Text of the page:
Abusing a child’s human rights by forcing them into marriage is a global problem that spreads far across different cultures, ethnicities and religions. With 1 in 5 girls in the world said to be married before turning 18, the issue is as hidden as it is serious. Worldwide gender inequality permeates harmful traditions, silencing young girls and confining their bodies to a lifelong struggle of grooming. Consequently, the fundamental right to education for children is very often jeopardised by forced and early marriage.
Many young girls who are forced into marriage are deprived of their most basic rights with the access to education among the most common. The majority of child brides are expected to drop out of school during the preparatory period of their marriage with minimal hope of ever returning to education. A large majority of these girls are then made pregnant before they turn 18 and give birth to children who are also denied their right to education and married early, continuing on the cycle of abuse and poverty.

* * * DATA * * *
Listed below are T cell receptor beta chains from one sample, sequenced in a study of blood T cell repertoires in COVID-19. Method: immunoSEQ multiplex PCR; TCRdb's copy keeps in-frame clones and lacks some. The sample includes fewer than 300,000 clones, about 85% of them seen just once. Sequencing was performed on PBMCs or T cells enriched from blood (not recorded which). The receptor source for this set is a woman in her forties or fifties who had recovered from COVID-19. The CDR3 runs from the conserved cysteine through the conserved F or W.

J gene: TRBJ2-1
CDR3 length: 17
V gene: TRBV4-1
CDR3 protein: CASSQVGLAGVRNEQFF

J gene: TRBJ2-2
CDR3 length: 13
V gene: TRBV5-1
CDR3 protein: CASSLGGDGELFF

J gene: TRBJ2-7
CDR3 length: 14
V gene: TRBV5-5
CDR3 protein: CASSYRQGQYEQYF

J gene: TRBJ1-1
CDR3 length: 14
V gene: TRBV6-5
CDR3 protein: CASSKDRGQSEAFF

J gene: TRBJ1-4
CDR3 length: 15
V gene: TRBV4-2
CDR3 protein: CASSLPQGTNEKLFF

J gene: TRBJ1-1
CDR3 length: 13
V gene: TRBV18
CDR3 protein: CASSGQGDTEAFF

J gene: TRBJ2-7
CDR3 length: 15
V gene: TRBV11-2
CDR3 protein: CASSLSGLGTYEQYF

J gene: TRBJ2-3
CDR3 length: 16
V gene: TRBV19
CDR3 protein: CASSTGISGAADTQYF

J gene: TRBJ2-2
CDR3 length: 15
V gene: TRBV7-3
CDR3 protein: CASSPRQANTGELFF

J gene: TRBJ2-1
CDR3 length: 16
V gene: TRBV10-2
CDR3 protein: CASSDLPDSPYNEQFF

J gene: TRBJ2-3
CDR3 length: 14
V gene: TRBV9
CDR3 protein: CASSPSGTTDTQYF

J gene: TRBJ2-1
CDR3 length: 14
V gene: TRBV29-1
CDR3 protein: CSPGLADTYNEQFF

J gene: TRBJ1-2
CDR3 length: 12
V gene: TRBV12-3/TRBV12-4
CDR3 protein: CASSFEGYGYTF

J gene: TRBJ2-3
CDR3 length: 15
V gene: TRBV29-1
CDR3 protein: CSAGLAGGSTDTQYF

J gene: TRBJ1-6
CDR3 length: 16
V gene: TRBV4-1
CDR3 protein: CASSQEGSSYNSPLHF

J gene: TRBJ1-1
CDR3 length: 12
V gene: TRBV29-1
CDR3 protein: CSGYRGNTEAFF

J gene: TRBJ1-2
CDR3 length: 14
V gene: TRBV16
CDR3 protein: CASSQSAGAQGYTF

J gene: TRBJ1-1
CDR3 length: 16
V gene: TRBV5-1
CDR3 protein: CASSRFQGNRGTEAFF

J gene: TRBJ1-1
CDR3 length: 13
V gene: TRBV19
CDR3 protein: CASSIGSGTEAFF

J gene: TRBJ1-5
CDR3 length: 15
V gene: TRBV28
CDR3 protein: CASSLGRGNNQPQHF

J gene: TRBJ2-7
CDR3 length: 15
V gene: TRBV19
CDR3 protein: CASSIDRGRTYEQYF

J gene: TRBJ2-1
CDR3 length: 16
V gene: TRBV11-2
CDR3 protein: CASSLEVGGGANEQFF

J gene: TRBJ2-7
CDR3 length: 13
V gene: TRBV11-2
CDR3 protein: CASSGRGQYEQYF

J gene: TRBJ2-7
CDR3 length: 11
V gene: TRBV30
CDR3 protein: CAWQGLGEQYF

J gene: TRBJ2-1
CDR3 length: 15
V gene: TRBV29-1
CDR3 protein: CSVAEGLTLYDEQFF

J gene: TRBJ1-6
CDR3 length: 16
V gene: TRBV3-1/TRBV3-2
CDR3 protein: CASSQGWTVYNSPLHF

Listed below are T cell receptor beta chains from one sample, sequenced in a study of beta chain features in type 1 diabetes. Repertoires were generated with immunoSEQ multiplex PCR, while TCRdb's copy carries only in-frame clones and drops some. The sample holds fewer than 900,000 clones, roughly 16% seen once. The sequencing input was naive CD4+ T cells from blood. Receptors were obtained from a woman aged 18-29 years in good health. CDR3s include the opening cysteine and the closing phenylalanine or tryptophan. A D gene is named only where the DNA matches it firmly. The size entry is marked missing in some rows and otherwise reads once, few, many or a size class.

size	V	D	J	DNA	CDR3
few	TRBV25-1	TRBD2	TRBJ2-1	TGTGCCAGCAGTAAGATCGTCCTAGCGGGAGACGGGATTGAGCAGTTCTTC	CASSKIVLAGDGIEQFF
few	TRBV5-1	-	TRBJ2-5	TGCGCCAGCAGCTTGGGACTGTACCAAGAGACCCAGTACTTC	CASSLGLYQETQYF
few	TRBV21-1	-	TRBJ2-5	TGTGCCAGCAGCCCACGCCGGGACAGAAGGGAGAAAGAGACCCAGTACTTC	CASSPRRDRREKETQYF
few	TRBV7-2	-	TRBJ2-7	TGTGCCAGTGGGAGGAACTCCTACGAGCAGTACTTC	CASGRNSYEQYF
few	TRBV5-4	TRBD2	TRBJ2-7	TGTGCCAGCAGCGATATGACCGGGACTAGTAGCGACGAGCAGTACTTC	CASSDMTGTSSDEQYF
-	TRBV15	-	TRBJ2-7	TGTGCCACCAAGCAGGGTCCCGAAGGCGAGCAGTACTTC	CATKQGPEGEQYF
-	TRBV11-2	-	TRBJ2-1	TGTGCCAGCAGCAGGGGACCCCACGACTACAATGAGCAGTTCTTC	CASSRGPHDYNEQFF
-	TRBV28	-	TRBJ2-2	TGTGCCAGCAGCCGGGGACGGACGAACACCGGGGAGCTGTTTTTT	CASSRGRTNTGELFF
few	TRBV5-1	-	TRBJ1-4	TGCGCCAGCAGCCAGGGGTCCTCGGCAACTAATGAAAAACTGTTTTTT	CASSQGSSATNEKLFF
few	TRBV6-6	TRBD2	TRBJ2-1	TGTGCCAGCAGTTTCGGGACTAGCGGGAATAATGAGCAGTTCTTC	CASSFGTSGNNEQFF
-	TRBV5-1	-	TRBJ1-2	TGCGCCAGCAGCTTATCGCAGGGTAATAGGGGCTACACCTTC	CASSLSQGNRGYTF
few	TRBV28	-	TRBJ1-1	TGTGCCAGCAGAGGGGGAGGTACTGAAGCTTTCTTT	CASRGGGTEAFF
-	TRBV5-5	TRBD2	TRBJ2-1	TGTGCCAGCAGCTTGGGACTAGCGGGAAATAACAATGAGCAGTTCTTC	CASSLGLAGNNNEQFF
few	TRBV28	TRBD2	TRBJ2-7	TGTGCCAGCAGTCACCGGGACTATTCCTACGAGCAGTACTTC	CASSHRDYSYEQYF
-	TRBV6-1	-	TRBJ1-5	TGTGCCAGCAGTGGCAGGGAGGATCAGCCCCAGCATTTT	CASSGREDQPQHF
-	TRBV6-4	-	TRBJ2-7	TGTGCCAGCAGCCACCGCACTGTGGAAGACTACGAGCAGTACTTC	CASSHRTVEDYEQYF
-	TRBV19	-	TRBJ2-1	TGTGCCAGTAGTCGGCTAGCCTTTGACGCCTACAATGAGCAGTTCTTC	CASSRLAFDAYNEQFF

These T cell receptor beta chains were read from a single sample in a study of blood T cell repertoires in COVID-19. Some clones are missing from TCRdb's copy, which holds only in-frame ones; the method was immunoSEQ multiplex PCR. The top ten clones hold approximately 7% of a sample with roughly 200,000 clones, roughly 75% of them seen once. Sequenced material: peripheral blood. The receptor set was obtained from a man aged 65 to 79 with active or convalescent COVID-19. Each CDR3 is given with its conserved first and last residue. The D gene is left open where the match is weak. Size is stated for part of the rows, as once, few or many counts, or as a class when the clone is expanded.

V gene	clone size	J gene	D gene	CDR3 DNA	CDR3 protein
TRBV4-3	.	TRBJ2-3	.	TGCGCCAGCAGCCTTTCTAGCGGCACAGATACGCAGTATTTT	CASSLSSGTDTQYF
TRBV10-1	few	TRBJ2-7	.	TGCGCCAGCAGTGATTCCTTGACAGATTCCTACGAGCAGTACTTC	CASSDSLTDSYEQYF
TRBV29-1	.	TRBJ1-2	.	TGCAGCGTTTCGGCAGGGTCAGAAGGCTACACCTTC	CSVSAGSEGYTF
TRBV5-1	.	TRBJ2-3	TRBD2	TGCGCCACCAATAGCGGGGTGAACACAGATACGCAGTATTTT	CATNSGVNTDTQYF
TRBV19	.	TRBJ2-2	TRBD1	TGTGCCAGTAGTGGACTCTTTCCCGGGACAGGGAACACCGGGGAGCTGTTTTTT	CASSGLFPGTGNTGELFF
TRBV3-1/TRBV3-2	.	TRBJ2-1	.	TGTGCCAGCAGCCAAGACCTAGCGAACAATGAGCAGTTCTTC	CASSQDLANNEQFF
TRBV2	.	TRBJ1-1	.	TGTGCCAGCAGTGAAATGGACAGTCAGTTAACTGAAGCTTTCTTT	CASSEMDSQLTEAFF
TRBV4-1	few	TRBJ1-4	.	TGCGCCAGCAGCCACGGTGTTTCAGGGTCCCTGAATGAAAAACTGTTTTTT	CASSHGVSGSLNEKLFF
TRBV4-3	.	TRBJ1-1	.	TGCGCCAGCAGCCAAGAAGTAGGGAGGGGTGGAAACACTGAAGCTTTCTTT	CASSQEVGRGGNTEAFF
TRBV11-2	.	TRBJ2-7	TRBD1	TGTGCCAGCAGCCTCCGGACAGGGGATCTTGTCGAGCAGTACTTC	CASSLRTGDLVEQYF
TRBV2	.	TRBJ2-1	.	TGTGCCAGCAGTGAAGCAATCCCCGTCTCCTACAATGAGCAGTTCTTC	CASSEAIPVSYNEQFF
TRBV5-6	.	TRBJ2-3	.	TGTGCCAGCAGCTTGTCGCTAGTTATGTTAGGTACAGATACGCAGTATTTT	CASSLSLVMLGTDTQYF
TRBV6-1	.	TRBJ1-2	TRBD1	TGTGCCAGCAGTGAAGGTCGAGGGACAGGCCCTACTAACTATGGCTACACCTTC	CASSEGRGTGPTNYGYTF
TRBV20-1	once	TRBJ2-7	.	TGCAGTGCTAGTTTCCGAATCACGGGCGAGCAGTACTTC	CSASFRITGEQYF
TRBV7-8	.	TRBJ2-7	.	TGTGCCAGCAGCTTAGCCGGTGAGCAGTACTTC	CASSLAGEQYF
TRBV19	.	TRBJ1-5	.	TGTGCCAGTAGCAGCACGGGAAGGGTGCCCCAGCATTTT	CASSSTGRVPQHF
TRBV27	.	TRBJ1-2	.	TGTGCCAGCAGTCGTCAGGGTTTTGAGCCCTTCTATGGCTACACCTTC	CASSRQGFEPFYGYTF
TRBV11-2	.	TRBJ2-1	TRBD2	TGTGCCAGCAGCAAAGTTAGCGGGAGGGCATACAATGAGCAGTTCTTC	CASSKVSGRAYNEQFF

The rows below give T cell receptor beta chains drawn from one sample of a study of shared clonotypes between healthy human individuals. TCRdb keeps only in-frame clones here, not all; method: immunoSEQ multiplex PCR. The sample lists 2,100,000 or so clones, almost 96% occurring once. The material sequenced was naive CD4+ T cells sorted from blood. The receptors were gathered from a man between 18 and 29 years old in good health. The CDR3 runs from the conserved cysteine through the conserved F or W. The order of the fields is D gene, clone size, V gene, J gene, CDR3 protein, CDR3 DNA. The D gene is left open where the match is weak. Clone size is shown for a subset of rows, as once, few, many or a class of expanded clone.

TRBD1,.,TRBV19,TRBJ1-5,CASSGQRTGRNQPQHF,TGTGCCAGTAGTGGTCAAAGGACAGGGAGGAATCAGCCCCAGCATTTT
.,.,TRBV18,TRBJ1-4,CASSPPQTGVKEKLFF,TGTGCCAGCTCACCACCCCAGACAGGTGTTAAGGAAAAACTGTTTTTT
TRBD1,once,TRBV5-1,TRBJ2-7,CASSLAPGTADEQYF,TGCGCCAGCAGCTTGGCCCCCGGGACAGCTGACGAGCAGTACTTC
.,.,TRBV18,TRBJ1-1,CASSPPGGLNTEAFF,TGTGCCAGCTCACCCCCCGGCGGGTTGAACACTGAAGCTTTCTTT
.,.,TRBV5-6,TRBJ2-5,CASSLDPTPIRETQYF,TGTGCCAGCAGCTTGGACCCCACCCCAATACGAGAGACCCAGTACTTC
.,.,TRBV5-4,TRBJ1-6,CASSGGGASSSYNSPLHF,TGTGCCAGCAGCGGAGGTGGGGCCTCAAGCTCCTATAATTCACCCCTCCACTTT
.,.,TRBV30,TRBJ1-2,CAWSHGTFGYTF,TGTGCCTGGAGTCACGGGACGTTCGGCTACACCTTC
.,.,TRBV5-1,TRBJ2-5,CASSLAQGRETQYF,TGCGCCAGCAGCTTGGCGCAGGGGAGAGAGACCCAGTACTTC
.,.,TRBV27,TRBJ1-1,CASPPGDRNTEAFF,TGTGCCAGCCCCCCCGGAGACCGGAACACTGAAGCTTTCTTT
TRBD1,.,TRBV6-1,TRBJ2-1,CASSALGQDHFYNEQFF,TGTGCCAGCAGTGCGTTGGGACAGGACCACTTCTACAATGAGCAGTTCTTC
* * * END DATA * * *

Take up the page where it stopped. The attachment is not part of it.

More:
A forced marriage is defined as when one or both spouses are forced into a marriage without the consent that marriage – in all religions – require; or when consent has been provided, the victim has been pressured against their will. Harmful gender stereotypes and inherent discriminatory practices result in females majorly outnumbering men in the sphere of forced marriage and to epidemic proportions. Each year, 12 million girls are married before the age of 18 each year, equalling to a colossal scale of 23 girls every minute or nearly 1 in every 2 seconds.
A campaign by Plan UK, Because I am a Girl, found many case studies in which girls were forced to drop out of school and never given the right to vital learning and qualifications. 14 year old Madina from Sudan, told the charity of how she “was forced to leave school in order to get married.” “I was very young then” she adds, “I wish other girls don’t suffer like me”. The campaign report also discusses the “cycle of poverty” which many victims of forced marriage find themselves in:
“Married young, girls are frequently taken out of school [and are at high risk of] early pregnancy. If she survives childbirth her children are less likely to grow up healthy and go to school, continuing the cycle of poverty for generations to come”.
The campaign illustrates the sheer volume of forced marriage victims who are forced to drop out of school after their marriage and often becoming pregnant. Motherhood and wifehood then become their first priority and they spend the rest of their lives illiterate, unable to pursue any qualifications which could liberate them from their situation.
Forced Marriage in the UK